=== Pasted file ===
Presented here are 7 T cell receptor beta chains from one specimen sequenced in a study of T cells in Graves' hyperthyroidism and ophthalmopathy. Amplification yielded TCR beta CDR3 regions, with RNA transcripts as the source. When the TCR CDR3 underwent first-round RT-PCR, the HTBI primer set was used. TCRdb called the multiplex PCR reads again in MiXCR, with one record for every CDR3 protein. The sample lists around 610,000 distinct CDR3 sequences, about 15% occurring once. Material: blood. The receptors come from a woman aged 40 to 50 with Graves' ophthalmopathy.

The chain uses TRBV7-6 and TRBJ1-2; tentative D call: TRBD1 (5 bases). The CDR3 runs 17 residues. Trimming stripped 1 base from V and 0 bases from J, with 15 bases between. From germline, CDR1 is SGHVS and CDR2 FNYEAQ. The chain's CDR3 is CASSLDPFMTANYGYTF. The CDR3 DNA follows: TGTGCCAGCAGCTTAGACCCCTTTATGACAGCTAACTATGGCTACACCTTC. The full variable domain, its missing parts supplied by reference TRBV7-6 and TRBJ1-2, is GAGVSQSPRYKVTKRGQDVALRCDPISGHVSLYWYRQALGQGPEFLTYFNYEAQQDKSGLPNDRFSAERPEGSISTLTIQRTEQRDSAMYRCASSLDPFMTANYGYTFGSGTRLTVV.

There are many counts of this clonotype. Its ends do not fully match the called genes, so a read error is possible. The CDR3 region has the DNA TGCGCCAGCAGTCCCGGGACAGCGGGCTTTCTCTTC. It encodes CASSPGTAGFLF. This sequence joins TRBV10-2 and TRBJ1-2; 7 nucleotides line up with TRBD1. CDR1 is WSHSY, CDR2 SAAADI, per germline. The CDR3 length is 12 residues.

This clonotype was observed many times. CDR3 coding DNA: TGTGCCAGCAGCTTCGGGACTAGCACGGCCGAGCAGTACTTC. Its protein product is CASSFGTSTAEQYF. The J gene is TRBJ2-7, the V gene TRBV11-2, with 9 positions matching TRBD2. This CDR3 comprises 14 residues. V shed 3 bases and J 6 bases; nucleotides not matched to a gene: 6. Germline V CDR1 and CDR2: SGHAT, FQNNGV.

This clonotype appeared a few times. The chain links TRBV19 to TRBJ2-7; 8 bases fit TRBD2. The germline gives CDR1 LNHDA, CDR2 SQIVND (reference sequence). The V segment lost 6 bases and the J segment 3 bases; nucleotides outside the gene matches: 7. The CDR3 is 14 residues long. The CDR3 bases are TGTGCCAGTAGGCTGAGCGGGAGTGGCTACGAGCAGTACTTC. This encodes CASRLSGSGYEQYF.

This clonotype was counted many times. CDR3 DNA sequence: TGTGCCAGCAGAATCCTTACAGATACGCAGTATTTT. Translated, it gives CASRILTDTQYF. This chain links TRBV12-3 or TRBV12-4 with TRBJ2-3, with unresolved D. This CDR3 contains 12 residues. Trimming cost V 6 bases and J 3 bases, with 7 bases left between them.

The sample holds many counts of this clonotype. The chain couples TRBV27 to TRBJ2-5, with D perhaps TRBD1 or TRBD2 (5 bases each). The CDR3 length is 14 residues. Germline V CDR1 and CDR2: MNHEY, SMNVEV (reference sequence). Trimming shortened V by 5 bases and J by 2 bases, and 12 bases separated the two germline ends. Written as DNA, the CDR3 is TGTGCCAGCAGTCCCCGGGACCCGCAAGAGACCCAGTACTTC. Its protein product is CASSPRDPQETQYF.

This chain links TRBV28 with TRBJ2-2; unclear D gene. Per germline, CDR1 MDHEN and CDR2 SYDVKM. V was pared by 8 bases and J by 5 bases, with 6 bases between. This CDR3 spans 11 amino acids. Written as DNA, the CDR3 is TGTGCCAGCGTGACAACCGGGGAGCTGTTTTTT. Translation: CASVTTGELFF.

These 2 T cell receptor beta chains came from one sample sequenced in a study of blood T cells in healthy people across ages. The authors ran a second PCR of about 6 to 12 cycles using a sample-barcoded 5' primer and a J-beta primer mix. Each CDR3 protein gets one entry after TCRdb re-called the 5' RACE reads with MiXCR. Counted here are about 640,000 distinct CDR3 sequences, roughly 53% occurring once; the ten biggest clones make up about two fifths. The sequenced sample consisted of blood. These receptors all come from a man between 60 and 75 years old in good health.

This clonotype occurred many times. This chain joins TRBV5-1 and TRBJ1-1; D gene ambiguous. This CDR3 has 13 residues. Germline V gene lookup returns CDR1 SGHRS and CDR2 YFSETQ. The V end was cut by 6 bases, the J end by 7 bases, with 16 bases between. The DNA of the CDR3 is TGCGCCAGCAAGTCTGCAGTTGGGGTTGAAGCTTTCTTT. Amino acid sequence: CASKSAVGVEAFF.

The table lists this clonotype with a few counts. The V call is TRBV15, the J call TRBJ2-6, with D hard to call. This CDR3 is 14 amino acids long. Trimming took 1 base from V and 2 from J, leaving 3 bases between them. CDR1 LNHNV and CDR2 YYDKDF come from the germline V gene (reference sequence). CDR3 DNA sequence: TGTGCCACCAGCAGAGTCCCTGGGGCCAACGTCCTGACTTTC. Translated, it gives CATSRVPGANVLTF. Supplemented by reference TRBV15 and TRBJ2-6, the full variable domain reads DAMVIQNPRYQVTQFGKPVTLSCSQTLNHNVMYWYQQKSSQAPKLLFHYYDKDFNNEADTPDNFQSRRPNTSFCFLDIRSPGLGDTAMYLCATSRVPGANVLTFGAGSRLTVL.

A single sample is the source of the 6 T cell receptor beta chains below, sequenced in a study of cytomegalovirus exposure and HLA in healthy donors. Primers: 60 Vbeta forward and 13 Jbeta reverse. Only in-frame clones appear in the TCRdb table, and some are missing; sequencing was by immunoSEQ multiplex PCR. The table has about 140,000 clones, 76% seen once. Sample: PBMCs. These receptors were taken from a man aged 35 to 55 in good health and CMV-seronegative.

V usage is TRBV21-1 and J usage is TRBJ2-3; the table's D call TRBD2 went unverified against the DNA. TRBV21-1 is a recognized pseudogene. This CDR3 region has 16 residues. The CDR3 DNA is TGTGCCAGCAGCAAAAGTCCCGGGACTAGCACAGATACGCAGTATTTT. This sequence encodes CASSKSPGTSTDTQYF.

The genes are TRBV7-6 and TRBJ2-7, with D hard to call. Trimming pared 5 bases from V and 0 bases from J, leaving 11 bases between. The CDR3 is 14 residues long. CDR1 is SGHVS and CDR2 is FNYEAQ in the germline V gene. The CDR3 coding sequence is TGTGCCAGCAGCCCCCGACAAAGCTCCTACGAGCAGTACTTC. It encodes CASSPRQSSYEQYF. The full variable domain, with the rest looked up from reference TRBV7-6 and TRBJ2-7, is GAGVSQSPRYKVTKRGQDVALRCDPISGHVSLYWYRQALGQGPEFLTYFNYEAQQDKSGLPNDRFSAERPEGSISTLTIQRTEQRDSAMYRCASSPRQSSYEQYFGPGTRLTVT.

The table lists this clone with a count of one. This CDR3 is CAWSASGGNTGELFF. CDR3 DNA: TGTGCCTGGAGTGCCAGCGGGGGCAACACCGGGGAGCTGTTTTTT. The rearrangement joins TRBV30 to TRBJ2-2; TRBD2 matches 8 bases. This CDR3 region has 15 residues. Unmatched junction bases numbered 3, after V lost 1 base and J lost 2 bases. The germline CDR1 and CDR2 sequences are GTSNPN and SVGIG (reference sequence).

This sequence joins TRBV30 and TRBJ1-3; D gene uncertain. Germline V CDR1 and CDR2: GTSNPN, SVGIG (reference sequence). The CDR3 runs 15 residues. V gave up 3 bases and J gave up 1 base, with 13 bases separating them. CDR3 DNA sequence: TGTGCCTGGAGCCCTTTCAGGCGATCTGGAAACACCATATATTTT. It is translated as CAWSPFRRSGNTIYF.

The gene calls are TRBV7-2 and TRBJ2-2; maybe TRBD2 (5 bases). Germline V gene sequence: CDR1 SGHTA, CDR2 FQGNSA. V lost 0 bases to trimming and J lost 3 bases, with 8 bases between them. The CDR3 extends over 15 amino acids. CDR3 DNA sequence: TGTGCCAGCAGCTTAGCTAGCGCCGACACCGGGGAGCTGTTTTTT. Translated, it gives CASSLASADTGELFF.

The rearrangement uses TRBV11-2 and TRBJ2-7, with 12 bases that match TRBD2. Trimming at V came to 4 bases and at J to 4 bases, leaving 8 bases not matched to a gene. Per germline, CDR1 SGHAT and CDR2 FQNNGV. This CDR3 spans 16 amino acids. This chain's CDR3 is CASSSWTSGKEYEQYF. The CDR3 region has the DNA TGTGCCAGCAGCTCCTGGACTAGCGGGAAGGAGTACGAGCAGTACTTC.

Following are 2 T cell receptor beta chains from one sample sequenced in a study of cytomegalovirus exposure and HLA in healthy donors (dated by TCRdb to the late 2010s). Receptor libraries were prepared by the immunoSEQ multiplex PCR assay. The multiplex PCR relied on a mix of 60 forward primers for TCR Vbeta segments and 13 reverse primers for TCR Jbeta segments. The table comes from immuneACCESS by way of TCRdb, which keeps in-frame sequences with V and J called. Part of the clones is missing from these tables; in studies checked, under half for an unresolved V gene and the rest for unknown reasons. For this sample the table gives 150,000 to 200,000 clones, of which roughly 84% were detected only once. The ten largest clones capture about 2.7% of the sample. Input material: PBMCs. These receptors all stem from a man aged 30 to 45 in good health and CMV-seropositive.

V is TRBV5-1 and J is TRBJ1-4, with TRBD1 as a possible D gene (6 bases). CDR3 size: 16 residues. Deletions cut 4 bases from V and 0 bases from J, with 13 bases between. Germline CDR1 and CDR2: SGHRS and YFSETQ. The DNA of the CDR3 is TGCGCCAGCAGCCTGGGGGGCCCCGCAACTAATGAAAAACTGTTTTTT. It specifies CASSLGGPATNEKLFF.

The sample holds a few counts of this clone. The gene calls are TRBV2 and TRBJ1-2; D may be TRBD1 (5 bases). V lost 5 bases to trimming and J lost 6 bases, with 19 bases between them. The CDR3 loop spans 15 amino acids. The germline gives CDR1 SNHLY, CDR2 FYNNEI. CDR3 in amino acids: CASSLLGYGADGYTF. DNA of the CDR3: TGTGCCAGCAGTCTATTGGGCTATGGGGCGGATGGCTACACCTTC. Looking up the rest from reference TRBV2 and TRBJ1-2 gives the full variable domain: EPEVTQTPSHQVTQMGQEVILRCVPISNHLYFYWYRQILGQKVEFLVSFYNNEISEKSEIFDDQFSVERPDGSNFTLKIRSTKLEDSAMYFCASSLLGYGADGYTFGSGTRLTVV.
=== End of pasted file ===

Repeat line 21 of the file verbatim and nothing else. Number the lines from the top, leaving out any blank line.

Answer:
The sample holds a few counts of this clone. The gene calls are TRBV2 and TRBJ1-2; D may be TRBD1 (5 bases). V lost 5 bases to trimming and J lost 6 bases, with 19 bases between them. The CDR3 loop spans 15 amino acids. The germline gives CDR1 SNHLY, CDR2 FYNNEI. CDR3 in amino acids: CASSLLGYGADGYTF. DNA of the CDR3: TGTGCCAGCAGTCTATTGGGCTATGGGGCGGATGGCTACACCTTC. Looking up the rest from reference TRBV2 and TRBJ1-2 gives the full variable domain: EPEVTQTPSHQVTQMGQEVILRCVPISNHLYFYWYRQILGQKVEFLVSFYNNEISEKSEIFDDQFSVERPDGSNFTLKIRSTKLEDSAMYFCASSLLGYGADGYTFGSGTRLTVV.